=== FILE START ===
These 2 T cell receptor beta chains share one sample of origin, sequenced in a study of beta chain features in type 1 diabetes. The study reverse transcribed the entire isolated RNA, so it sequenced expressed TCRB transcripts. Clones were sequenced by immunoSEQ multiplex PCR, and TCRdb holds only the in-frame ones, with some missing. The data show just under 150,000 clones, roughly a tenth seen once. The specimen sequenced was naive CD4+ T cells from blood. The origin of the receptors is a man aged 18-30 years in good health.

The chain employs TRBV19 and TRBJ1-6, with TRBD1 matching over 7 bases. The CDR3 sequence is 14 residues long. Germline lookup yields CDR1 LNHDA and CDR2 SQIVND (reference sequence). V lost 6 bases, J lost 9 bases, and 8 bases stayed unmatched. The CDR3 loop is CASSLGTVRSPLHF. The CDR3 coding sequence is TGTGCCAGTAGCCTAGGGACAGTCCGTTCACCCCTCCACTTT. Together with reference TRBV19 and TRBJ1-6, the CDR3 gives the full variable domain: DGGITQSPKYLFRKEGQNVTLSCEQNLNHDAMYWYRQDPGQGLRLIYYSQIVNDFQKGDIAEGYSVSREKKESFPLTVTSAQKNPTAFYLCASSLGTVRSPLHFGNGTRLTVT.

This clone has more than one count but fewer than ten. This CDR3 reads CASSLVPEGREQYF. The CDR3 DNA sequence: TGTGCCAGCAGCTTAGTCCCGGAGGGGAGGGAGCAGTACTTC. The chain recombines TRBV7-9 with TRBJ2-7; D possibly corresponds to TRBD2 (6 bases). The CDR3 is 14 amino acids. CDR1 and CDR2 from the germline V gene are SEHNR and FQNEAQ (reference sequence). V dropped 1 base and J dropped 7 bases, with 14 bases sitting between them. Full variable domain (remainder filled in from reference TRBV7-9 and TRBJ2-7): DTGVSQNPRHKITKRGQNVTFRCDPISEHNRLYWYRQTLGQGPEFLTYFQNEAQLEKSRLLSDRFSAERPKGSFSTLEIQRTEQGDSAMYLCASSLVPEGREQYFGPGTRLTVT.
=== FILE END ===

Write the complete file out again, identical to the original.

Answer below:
These 2 T cell receptor beta chains share one sample of origin, sequenced in a study of beta chain features in type 1 diabetes. The study reverse transcribed the entire isolated RNA, so it sequenced expressed TCRB transcripts. Clones were sequenced by immunoSEQ multiplex PCR, and TCRdb holds only the in-frame ones, with some missing. The data show just under 150,000 clones, roughly a tenth seen once. The specimen sequenced was naive CD4+ T cells from blood. The origin of the receptors is a man aged 18-30 years in good health.

The chain employs TRBV19 and TRBJ1-6, with TRBD1 matching over 7 bases. The CDR3 sequence is 14 residues long. Germline lookup yields CDR1 LNHDA and CDR2 SQIVND (reference sequence). V lost 6 bases, J lost 9 bases, and 8 bases stayed unmatched. The CDR3 loop is CASSLGTVRSPLHF. The CDR3 coding sequence is TGTGCCAGTAGCCTAGGGACAGTCCGTTCACCCCTCCACTTT. Together with reference TRBV19 and TRBJ1-6, the CDR3 gives the full variable domain: DGGITQSPKYLFRKEGQNVTLSCEQNLNHDAMYWYRQDPGQGLRLIYYSQIVNDFQKGDIAEGYSVSREKKESFPLTVTSAQKNPTAFYLCASSLGTVRSPLHFGNGTRLTVT.

This clone has more than one count but fewer than ten. This CDR3 reads CASSLVPEGREQYF. The CDR3 DNA sequence: TGTGCCAGCAGCTTAGTCCCGGAGGGGAGGGAGCAGTACTTC. The chain recombines TRBV7-9 with TRBJ2-7; D possibly corresponds to TRBD2 (6 bases). The CDR3 is 14 amino acids. CDR1 and CDR2 from the germline V gene are SEHNR and FQNEAQ (reference sequence). V dropped 1 base and J dropped 7 bases, with 14 bases sitting between them. Full variable domain (remainder filled in from reference TRBV7-9 and TRBJ2-7): DTGVSQNPRHKITKRGQNVTFRCDPISEHNRLYWYRQTLGQGPEFLTYFQNEAQLEKSRLLSDRFSAERPKGSFSTLEIQRTEQGDSAMYLCASSLVPEGREQYFGPGTRLTVT.